The 5+ Club Supported SiteThe 5+ Club Supported Site University of Central Florida: Course Reform


  • The Physics Department had several visitors who spoke about various aspects of educational reform, including John Thompson (University of Maine) and Steven Pollock (University of Colorado, Boulder), who spoke about course reforms in upper-level physics, Jack Wilson (University of Massachusetts), Michael Marder (University of Texas, Austin) and Eric Mazur (Harvard University).
  • We continue to teach eight 99-student sections of studio-based physics. Several students have expressed interest in changing to physics majors and/or pursuing teaching careers after taking these courses.
  • We continue to teach the physics pedagogy seminar.
  • We continue to improve the curriculum in our NSF TUES supported algebra-based mini-studios.
  • We offer bi-weekly pedagogy seminars for interested faculty.
  • The number of Physics faculty members interested in reforming their courses continues to grow. Ten faculty members have adopted the studio mode of instruction and another eleven have introduced some form of course reform (Peer Instruction, Interactive Lecture Demonstrations, iclickers, etc.)


  • Graduate students would benefit from similar training as Learning Assistants to make the support offered in a course more uniform.
  • Some students are resistant to reformed courses.
  • Some faculty are not interested in teaching courses in a prescribed manner.


  • A 99-seat studio classroom was constructed for the Fall 2012 semester through an internal Technology Fee grant.
  • The end-of-semester Learning Assistant poster session has attracted attention from administration.
  • Course reform at the algebra-based level is supported by an NSF TUES grant.
  • Co-PI Chini is engaged in a multi-institution research project (along with PhysTEC Supported Site Georgia State University and George Washington University) to uncover best practices for algebra-based studio physics courses.

Lessons Learned

  • New faculty become interested in course reforms when exposed to both outsiders, such as physics education researchers giving colloquia, and internal data on course reforms.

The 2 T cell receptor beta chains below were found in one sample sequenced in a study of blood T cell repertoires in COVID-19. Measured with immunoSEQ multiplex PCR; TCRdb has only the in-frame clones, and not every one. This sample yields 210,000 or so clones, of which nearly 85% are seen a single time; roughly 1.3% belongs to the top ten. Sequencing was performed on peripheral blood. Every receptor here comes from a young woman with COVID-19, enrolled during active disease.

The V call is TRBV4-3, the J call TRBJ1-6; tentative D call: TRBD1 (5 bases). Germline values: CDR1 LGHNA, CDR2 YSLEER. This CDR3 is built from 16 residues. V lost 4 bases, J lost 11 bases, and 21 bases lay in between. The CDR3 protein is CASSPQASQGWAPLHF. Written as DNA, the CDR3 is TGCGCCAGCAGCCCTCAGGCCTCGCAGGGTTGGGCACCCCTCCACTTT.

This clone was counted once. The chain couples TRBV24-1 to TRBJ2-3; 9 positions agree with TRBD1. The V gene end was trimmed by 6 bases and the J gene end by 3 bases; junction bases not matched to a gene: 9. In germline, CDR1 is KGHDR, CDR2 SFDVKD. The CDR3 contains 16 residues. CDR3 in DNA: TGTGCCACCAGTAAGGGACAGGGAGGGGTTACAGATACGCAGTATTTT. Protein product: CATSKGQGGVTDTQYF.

• Course reforms become more successful as more faculty come on board.
  • Not all faculty have the same level of success with the same curriculum; a variety is necessary so faculty can find curricula that fit their strengths.

Physics Pedagogy Seminar

  • We have offered the Physics Pedagogy Seminar, based on the University of Colorado, Boulder, model since Fall 2012. From the beginning, we have used the Learning Assistant Video Resources with this course. Learning Assistants can take this course for credit twice, engaging with the ideas at a deeper level in the second semester. The major change made to this course during Year 1 of our PhysTEC project was that, in place of some existing projects, Returning Learning Assistants developed and implemented a lesson for a local high school physics class. Rather than describing how their views of teaching and learning changed during the second semester, these LAs presented posters and wrote final reports about their experiences designing and teaching the lesson. Additionally, all LAs used the TLE TeachLivE™ at UCF teaching simulation to practice their formative assessment skills.

Physics Studios

  • We have offered studio-mode physics course for approximately half of our introductory physics courses since Fall 2012. During the PhysTEC project, we started offering a Learning Assistant Help Room, which particularly supports these courses as they are not supported by other university-sponsored tutoring.

Algebra-based Physics Mini-studios

  • The mini-studios have been in development since Fall 2011. Initially we used in-house designed worksheets and experiments. With support of the PhysTEC Project as well as an NSF TUES grant, we have adapted Maryland Open Source Tutorials and Minnesota Context Rich Problems for the worksheets, and we are continuing to adapt ISLE curriculum for the labs. In addition, these two sources allowed us to introduce Learning Assistants to some sections.

Thermal and Statistical Physics

  • Thermal and Statistical Physics was taught in a traditional format before the PhysTEC project. During Year 1, the instructor agreed to implement student-centered worksheets on Fridays, supported by a Learning Assistant.

Wave (Quantum) Mechanics

  • Wave Mechanics was taught in a traditional format before the PhysTEC project. During Year 1, the instructor agreed to clicker questions, recitations and additional help room hours, supported by a Learning Assistant.